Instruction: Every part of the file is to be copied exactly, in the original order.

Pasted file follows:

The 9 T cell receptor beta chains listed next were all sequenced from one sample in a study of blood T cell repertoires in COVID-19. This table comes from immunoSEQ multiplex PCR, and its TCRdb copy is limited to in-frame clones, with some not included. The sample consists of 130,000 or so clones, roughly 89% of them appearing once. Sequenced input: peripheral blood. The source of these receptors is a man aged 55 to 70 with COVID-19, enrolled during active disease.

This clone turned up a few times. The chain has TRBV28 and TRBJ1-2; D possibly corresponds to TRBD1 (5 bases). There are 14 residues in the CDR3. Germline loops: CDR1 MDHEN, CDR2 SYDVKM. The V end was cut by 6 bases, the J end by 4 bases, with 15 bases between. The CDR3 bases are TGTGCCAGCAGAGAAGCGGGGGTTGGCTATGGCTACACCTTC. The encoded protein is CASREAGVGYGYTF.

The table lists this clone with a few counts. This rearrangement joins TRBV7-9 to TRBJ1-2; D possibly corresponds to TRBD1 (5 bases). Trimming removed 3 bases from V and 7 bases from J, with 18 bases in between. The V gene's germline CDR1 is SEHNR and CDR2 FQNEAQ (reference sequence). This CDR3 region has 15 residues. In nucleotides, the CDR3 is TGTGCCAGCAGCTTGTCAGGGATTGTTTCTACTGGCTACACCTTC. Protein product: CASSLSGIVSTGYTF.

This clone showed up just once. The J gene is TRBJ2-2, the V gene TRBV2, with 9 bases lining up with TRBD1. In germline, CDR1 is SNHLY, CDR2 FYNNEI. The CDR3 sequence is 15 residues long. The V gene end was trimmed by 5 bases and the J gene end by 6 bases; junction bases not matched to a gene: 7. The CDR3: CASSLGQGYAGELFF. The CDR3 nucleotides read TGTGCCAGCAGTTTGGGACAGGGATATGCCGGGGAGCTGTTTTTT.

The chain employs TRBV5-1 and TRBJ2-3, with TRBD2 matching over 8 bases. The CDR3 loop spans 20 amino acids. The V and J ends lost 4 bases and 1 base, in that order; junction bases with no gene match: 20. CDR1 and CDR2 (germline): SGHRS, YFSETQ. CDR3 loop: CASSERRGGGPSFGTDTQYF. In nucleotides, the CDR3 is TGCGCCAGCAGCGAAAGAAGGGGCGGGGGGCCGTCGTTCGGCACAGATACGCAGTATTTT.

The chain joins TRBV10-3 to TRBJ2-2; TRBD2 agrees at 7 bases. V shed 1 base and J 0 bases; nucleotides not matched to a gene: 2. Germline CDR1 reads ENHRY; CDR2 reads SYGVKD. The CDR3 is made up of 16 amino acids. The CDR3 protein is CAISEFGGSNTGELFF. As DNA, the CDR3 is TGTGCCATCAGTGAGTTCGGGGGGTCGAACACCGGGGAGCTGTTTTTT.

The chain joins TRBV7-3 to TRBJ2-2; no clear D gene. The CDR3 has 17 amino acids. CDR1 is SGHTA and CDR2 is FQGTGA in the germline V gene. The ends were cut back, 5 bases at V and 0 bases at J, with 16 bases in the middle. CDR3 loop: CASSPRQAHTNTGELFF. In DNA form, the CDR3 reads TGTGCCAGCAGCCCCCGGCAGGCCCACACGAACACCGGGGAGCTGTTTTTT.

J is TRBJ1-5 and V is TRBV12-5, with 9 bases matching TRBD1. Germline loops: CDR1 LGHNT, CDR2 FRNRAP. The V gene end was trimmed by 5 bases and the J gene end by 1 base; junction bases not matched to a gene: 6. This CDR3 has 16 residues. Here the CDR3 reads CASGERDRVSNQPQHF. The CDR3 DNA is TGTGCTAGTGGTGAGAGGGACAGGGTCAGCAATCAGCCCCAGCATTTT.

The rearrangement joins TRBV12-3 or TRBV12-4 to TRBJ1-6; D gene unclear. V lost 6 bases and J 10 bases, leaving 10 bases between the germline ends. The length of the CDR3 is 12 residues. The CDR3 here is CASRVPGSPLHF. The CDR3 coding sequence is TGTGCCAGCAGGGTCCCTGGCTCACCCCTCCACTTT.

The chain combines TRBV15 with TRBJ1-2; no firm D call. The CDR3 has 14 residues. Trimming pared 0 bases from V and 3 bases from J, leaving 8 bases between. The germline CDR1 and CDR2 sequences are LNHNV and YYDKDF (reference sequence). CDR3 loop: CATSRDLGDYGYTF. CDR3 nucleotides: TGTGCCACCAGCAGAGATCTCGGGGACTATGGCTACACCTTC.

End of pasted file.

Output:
The 9 T cell receptor beta chains listed next were all sequenced from one sample in a study of blood T cell repertoires in COVID-19. This table comes from immunoSEQ multiplex PCR, and its TCRdb copy is limited to in-frame clones, with some not included. The sample consists of 130,000 or so clones, roughly 89% of them appearing once. Sequenced input: peripheral blood. The source of these receptors is a man aged 55 to 70 with COVID-19, enrolled during active disease.

This clone turned up a few times. The chain has TRBV28 and TRBJ1-2; D possibly corresponds to TRBD1 (5 bases). There are 14 residues in the CDR3. Germline loops: CDR1 MDHEN, CDR2 SYDVKM. The V end was cut by 6 bases, the J end by 4 bases, with 15 bases between. The CDR3 bases are TGTGCCAGCAGAGAAGCGGGGGTTGGCTATGGCTACACCTTC. The encoded protein is CASREAGVGYGYTF.

The table lists this clone with a few counts. This rearrangement joins TRBV7-9 to TRBJ1-2; D possibly corresponds to TRBD1 (5 bases). Trimming removed 3 bases from V and 7 bases from J, with 18 bases in between. The V gene's germline CDR1 is SEHNR and CDR2 FQNEAQ (reference sequence). This CDR3 region has 15 residues. In nucleotides, the CDR3 is TGTGCCAGCAGCTTGTCAGGGATTGTTTCTACTGGCTACACCTTC. Protein product: CASSLSGIVSTGYTF.

This clone showed up just once. The J gene is TRBJ2-2, the V gene TRBV2, with 9 bases lining up with TRBD1. In germline, CDR1 is SNHLY, CDR2 FYNNEI. The CDR3 sequence is 15 residues long. The V gene end was trimmed by 5 bases and the J gene end by 6 bases; junction bases not matched to a gene: 7. The CDR3: CASSLGQGYAGELFF. The CDR3 nucleotides read TGTGCCAGCAGTTTGGGACAGGGATATGCCGGGGAGCTGTTTTTT.

The chain employs TRBV5-1 and TRBJ2-3, with TRBD2 matching over 8 bases. The CDR3 loop spans 20 amino acids. The V and J ends lost 4 bases and 1 base, in that order; junction bases with no gene match: 20. CDR1 and CDR2 (germline): SGHRS, YFSETQ. CDR3 loop: CASSERRGGGPSFGTDTQYF. In nucleotides, the CDR3 is TGCGCCAGCAGCGAAAGAAGGGGCGGGGGGCCGTCGTTCGGCACAGATACGCAGTATTTT.

The chain joins TRBV10-3 to TRBJ2-2; TRBD2 agrees at 7 bases. V shed 1 base and J 0 bases; nucleotides not matched to a gene: 2. Germline CDR1 reads ENHRY; CDR2 reads SYGVKD. The CDR3 is made up of 16 amino acids. The CDR3 protein is CAISEFGGSNTGELFF. As DNA, the CDR3 is TGTGCCATCAGTGAGTTCGGGGGGTCGAACACCGGGGAGCTGTTTTTT.

The chain joins TRBV7-3 to TRBJ2-2; no clear D gene. The CDR3 has 17 amino acids. CDR1 is SGHTA and CDR2 is FQGTGA in the germline V gene. The ends were cut back, 5 bases at V and 0 bases at J, with 16 bases in the middle. CDR3 loop: CASSPRQAHTNTGELFF. In DNA form, the CDR3 reads TGTGCCAGCAGCCCCCGGCAGGCCCACACGAACACCGGGGAGCTGTTTTTT.

J is TRBJ1-5 and V is TRBV12-5, with 9 bases matching TRBD1. Germline loops: CDR1 LGHNT, CDR2 FRNRAP. The V gene end was trimmed by 5 bases and the J gene end by 1 base; junction bases not matched to a gene: 6. This CDR3 has 16 residues. Here the CDR3 reads CASGERDRVSNQPQHF. The CDR3 DNA is TGTGCTAGTGGTGAGAGGGACAGGGTCAGCAATCAGCCCCAGCATTTT.

The rearrangement joins TRBV12-3 or TRBV12-4 to TRBJ1-6; D gene unclear. V lost 6 bases and J 10 bases, leaving 10 bases between the germline ends. The length of the CDR3 is 12 residues. The CDR3 here is CASRVPGSPLHF. The CDR3 coding sequence is TGTGCCAGCAGGGTCCCTGGCTCACCCCTCCACTTT.

The chain combines TRBV15 with TRBJ1-2; no firm D call. The CDR3 has 14 residues. Trimming pared 0 bases from V and 3 bases from J, leaving 8 bases between. The germline CDR1 and CDR2 sequences are LNHNV and YYDKDF (reference sequence). CDR3 loop: CATSRDLGDYGYTF. CDR3 nucleotides: TGTGCCACCAGCAGAGATCTCGGGGACTATGGCTACACCTTC.